The North Slope Arctic Scenarios Project (NASP): Envisioning desirable futures and strategizing pathways for sustainable healthy communities
Principal Investigator: Amy Lovecraft, University of Alaska Fairbanks
This proposal for the North Slope Arctic Scenarios Project (NASP) involves multiple organizations and stakeholders in collaboration to explore options for sustainable development in the North. NASP employs proven and advanced approaches to engage North Slope communities in developing and analyzing scenarios visions for the future and plausible pathways--for effective strategic planning and implementation of policy.
WALRUS--Walrus Adaptability and Long-term Responses; Using multi-proxy data to project Sustainability
Principal Investigator: Nicole Misarti, University of Alaska Fairbanks
The Pacific walrus (Odobenus rosmarus divergens) is one of many species affected by recent environmental change in the Arctic. This project aims to integrate several disciplines including archaeology, ethnology, biology and ecology using diverse sources of data including DNA, stable isotope, steroid and trace element analysis as well as to ascertain long-term trends of walrus feeding ecology, foraging location and stock genetics over the last two millennia. This time-frame includes large climatic anomalies such as the Medieval Warm and the Little Ice Age, thereby presenting scientists with the possibility of understanding how walruses adapt during times of stress and change. The project is jointly funded by NSF and the Department of Interior's Bureau of Ocean Energy Management.
Collaborative Research: Sustainabiity of critical areas for eiders and subsistence hunters in an industrializing nearshore zone
Principal Investigators: Tuula Hollmen, Alaska SeaLife Center; Henry Huntington, Huntington Consulting, Eagle River, Alaska; James Lovvorn, Southern Illinois University at Carbondale; Neesha Stellrecht, U.S. Fish and Wildlife Service
Throughout the Arctic, indigenous people are faced with difficult choices between the cash benefits of industrialization versus potential degradation of subsistence hunting. Subsistence hunting often provides a large fraction of foods and may be more reliable in the long term than a cash economy based on nonrenewable resources. Subsistence hunting for certain species may also have cultural significance that far exceeds their dietary contribution. Researchers will model habitat requirements and map viable prey densities for formerly hunted, but now threatened species, such as Spectacled Eider and a commonly hunted species, King Eider, in the Chukchi near-shore zone and determine long-term variability in the eiders' access to those areas through the ice. They will refine the maps with traditional ecological knowledge on conditions and areas where hunting for King Eider typically occurs. They will also estimate probabilities that different eider feeding areas that are accessible through the ice and conducive to hunting would be eliminated during migration by oil spills from pipelines built along four alternative routes. They will use the information as part of structured decision-making workshops to be held in the native community. These workshops will help create a local vision for sustainability, in terms of potential risks of different pipeline routes to subsistence and cultural values of eiders, relative to cash benefits of local construction projects.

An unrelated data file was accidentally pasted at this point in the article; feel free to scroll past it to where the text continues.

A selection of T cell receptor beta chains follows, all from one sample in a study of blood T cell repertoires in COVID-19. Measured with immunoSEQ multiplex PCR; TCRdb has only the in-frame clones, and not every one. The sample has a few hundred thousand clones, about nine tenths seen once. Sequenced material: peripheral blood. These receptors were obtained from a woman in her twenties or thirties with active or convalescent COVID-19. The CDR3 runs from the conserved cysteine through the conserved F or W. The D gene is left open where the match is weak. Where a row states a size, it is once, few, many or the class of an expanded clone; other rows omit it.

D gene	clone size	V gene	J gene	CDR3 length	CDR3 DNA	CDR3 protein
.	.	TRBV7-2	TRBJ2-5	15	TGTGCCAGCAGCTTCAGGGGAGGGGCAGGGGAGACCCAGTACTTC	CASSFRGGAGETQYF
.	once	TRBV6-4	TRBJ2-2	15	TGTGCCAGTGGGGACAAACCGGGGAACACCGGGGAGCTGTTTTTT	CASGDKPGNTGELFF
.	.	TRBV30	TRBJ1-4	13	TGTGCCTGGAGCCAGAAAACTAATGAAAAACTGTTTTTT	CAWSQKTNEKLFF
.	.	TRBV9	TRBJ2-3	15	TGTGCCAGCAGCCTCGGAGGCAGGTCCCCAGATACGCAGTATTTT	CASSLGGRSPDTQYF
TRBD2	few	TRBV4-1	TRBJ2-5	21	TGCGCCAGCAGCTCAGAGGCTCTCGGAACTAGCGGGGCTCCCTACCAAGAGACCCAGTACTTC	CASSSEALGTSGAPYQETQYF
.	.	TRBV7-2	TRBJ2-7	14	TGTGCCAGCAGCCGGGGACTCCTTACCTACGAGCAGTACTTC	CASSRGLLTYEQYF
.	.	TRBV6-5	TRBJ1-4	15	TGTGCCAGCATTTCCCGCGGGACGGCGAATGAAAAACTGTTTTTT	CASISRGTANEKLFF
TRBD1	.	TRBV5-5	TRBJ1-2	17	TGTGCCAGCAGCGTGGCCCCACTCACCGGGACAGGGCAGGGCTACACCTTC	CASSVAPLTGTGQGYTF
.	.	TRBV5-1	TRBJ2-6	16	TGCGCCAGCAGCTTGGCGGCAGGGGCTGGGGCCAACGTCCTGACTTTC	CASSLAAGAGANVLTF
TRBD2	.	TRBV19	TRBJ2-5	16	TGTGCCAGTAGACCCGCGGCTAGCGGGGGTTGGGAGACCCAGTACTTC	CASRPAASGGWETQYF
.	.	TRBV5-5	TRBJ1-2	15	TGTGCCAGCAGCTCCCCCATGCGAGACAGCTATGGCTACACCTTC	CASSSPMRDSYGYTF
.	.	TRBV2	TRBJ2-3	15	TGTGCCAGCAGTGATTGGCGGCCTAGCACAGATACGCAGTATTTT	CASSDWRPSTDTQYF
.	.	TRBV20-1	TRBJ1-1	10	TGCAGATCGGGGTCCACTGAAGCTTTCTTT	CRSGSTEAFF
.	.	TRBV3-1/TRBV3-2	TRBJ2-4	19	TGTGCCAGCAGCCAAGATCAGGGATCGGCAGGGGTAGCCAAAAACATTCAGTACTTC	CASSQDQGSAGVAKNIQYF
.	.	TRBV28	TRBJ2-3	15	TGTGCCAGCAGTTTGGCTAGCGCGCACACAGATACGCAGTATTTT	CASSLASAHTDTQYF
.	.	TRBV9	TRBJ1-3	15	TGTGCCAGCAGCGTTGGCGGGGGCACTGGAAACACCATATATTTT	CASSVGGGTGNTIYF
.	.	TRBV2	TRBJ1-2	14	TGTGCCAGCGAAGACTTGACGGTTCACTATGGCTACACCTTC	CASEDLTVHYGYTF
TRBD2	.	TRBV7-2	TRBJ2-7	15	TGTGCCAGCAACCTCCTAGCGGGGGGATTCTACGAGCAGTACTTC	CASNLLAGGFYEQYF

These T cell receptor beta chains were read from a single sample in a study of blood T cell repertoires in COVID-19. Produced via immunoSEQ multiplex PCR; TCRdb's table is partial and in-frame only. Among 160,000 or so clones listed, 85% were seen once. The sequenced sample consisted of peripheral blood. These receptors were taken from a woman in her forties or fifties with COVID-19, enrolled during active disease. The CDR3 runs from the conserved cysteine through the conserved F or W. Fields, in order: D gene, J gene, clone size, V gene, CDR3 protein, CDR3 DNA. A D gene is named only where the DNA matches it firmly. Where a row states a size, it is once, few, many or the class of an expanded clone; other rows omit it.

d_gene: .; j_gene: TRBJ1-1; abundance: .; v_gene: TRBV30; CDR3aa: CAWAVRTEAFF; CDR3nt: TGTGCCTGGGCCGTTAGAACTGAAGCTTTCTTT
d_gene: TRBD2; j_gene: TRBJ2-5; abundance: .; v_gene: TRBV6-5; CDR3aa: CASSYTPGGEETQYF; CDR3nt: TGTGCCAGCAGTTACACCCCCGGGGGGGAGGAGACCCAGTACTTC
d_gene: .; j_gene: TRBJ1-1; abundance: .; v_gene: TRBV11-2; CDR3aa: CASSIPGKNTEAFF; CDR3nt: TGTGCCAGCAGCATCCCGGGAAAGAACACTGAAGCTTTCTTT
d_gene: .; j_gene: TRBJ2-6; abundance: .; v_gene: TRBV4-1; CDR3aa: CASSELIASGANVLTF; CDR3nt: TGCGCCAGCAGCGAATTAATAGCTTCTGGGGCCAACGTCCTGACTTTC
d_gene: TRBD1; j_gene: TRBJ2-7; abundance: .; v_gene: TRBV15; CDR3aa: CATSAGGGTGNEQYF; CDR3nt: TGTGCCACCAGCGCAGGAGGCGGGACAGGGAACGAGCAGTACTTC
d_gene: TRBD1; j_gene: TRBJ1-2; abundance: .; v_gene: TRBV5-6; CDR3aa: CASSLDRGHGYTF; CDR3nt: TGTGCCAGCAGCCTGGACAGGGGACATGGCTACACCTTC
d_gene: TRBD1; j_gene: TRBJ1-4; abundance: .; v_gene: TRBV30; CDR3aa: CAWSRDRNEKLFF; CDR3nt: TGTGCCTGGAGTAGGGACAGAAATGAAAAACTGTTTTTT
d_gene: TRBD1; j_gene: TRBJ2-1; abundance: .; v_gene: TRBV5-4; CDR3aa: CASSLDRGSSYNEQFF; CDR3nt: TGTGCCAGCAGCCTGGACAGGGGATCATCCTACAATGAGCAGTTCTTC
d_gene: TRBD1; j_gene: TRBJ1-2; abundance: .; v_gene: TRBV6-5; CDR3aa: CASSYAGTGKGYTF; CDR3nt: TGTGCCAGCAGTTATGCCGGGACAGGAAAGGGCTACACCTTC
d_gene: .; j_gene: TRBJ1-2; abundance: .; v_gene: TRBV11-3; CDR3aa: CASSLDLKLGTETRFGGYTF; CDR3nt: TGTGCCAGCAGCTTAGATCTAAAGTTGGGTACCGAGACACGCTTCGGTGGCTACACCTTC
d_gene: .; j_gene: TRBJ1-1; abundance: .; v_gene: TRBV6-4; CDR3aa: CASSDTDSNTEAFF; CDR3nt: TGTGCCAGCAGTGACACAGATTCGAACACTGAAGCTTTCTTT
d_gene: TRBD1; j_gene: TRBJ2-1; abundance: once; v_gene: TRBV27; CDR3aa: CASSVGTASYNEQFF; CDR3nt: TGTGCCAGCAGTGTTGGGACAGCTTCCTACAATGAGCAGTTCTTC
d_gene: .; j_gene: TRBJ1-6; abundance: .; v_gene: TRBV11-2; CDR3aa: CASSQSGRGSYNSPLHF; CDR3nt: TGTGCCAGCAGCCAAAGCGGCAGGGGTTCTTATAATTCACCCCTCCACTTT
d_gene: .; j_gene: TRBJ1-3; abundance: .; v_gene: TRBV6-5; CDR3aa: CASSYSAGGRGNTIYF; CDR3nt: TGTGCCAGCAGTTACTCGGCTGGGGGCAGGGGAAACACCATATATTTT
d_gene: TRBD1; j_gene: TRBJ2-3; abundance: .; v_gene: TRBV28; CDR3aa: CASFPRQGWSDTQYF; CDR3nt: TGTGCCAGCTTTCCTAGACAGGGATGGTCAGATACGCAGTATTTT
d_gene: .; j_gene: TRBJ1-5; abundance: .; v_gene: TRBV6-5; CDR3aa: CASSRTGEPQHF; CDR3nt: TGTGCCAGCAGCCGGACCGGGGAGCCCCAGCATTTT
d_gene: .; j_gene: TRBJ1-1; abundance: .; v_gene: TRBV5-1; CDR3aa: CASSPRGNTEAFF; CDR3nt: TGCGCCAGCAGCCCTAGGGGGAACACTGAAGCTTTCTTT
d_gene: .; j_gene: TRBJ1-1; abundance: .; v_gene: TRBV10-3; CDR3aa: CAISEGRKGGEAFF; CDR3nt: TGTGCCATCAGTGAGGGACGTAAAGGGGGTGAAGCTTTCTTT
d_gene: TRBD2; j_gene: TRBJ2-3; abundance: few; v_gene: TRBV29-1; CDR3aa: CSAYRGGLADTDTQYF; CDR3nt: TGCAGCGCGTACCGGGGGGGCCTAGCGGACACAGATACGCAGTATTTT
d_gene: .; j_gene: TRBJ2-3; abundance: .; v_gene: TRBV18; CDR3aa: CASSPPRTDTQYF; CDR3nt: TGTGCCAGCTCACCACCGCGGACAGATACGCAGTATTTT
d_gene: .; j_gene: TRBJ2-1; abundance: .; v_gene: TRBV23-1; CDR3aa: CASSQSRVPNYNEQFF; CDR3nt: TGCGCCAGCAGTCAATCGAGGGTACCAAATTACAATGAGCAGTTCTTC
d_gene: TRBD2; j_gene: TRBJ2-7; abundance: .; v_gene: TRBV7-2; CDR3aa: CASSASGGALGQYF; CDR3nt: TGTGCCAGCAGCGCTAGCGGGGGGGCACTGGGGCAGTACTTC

Collaborative Research: Holistic Integration for Arctic Coastal-Marine Sustainability (HIACMS)
Principal Investigators: Lawson Brigham, University of Alaska Fairbanks; Paul Arthur Berkman, University of California-Santa Barbara
This three-year research project will develop and demonstrate an international, interdisciplinatry and inclusive process to enhance the practice of governance for sustainability in Arctic coastal-marine systems, balancing: (a) national interests and common interests, (b) environmental protection, social equity and economic prosperity and (c) the needs of present and future generations. The researchers believe that the sustainability process developed and demonstrated in this project focusing on the Arctic Ocean will have implications everywhere on Earth where resources, human activities and their impacts extend across or beyond the boundaries of sovereign states. The project is jointly funded by NSF and France's National Centre for Scientific Research.
Cumulative effects of Arctic oil development--planning and designing for sustainability
Principal Investigator: Donald Walker, University of Alaska Fairbanks
This project devises a sustainable approach to assess cumulative effects of oil exploration though combining detailed ground studies, local community input, industry involvement and an international perspective. It will use a three-pronged initiative:
|Contact: Peter West|
National Science Foundation